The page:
Main initiatives:


When COVID-19 initially began spreading, Friendship Bridge immediately started offering clients the option to restructure their loans to include grace periods, prepayments with no penalties, and reduced interest rates. We also started using technology in new and inventive ways to continue providing invaluable services to them despite their hardships.

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  • Telehealth Services: We began calling our clients in Guatemala to provide quality health services by phone to discuss symptoms, provide healthcare education, and direct women on treatments as needed. When reliable and trustworthy information is scarce in Guatemala, our clients continue to have access to accurate healthcare information.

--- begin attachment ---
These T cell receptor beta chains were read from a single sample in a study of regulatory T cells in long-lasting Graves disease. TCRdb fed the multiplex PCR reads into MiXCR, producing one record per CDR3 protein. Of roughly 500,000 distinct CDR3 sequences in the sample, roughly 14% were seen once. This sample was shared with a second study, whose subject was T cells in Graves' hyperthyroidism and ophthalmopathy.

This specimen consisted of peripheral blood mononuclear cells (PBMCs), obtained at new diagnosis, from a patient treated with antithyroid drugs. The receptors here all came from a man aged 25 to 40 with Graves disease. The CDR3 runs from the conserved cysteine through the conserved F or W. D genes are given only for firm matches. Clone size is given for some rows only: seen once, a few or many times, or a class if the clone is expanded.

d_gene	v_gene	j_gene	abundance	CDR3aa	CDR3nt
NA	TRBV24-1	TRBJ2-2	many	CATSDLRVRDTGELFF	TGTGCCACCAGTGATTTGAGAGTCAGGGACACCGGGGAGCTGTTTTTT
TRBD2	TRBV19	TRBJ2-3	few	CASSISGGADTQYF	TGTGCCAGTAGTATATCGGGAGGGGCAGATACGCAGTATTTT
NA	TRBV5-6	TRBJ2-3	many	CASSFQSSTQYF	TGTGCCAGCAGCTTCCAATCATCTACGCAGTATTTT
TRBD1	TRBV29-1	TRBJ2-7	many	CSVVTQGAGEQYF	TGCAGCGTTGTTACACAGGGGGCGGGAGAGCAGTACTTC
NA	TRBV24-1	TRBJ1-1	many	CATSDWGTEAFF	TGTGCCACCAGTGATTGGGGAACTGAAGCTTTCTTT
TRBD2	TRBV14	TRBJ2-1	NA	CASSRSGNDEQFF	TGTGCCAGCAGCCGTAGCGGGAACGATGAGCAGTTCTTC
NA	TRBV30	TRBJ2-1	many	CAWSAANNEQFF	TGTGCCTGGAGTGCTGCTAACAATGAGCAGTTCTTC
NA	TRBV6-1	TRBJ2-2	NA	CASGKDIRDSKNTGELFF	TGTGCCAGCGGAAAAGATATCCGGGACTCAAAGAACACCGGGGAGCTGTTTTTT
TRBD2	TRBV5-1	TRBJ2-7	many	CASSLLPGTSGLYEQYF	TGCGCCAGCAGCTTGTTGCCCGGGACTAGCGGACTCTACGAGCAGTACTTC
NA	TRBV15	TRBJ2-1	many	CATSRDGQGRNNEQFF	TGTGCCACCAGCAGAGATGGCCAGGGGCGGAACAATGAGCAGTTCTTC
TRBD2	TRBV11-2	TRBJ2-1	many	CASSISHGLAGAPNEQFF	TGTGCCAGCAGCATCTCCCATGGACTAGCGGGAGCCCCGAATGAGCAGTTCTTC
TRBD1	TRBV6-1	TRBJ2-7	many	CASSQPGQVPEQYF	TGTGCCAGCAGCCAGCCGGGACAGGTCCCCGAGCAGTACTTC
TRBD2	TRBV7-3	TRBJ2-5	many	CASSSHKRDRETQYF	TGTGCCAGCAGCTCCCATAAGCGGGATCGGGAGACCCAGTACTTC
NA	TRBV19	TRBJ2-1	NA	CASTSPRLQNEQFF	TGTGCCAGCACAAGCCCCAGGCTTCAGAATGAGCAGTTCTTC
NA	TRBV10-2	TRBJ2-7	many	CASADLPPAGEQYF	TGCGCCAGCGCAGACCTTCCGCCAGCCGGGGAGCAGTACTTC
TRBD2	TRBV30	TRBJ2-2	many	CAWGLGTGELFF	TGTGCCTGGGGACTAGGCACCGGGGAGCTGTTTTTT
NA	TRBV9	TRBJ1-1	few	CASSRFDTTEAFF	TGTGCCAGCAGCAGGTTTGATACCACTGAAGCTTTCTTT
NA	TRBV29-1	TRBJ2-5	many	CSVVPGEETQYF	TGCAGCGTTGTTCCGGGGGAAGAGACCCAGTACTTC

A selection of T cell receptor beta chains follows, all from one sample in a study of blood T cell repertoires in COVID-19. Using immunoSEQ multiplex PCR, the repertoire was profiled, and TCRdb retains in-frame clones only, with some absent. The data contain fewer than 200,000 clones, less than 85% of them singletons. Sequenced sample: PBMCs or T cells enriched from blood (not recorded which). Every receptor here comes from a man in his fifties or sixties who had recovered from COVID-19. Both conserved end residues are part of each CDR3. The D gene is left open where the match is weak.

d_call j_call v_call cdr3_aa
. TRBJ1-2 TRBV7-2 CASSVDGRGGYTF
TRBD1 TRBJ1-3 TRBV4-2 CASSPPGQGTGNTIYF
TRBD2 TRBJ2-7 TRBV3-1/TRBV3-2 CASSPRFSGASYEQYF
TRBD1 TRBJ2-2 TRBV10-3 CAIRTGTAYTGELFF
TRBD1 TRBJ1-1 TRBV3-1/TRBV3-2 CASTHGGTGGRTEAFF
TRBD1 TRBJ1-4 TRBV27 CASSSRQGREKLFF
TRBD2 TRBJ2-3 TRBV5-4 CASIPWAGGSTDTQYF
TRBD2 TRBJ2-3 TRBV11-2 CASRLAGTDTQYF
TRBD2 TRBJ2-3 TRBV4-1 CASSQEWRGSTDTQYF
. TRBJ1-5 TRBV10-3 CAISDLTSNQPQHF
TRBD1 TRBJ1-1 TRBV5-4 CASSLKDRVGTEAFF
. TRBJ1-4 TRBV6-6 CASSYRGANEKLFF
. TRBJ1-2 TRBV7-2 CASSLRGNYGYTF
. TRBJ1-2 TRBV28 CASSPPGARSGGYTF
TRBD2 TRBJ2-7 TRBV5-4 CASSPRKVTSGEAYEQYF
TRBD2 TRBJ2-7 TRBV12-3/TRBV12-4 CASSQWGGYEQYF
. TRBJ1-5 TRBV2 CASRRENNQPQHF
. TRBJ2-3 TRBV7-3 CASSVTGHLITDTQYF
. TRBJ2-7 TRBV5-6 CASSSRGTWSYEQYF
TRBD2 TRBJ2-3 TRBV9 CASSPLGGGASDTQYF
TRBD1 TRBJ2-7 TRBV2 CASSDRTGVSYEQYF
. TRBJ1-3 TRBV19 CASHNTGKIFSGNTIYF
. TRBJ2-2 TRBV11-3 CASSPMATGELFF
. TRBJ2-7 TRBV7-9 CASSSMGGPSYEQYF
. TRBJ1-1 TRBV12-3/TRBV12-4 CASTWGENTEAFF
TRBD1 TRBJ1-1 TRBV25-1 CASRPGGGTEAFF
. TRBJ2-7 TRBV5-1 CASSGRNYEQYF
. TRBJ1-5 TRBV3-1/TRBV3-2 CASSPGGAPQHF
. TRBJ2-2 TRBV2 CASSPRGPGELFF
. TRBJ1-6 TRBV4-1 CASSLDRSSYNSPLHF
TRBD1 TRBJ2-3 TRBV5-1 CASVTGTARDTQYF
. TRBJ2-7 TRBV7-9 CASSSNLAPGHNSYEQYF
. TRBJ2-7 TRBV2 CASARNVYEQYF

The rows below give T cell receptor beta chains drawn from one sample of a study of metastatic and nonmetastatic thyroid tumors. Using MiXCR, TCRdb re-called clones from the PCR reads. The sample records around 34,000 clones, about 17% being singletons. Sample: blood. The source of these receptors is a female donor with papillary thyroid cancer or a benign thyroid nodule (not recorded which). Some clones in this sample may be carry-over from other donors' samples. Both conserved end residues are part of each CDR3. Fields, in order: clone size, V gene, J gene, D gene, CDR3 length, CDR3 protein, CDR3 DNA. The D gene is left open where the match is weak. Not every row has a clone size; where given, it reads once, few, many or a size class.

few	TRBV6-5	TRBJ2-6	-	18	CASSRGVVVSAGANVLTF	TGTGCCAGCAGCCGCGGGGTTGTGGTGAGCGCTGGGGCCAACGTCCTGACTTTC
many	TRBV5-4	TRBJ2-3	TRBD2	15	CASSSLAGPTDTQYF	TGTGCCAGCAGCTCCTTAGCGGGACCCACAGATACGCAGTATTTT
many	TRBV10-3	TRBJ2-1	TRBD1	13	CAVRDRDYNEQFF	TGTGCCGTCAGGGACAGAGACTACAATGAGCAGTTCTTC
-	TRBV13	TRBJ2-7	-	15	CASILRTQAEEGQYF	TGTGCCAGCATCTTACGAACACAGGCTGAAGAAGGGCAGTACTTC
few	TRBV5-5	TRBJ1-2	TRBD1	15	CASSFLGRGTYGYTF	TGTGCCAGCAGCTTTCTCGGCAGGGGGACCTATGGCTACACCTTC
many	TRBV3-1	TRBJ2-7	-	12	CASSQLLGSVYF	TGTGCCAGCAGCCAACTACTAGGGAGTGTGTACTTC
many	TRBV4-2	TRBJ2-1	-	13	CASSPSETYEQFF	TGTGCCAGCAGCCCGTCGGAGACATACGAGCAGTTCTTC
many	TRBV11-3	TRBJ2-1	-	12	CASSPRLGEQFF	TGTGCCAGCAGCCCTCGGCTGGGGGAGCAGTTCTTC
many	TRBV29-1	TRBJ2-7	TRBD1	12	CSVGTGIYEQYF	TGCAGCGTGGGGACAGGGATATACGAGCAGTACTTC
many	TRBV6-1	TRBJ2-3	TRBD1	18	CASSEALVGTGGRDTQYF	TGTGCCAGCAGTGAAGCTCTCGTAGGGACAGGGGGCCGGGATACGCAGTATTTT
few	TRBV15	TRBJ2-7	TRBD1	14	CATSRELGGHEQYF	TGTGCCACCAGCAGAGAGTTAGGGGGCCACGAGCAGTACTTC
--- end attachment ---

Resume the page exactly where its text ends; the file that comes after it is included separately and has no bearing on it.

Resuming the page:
• Intranet: We launched our new intranet communications tool to allow staff to collaborate more effectively while staying safe by working remotely from home. We are also using this time strategically to take advantage of remote learning opportunities during restrictive shelter-in-place orders. With the use of an online learning platform, staff are being trained on customer service, emotional intelligence, and responsible loan collections practices from the safety of their homes.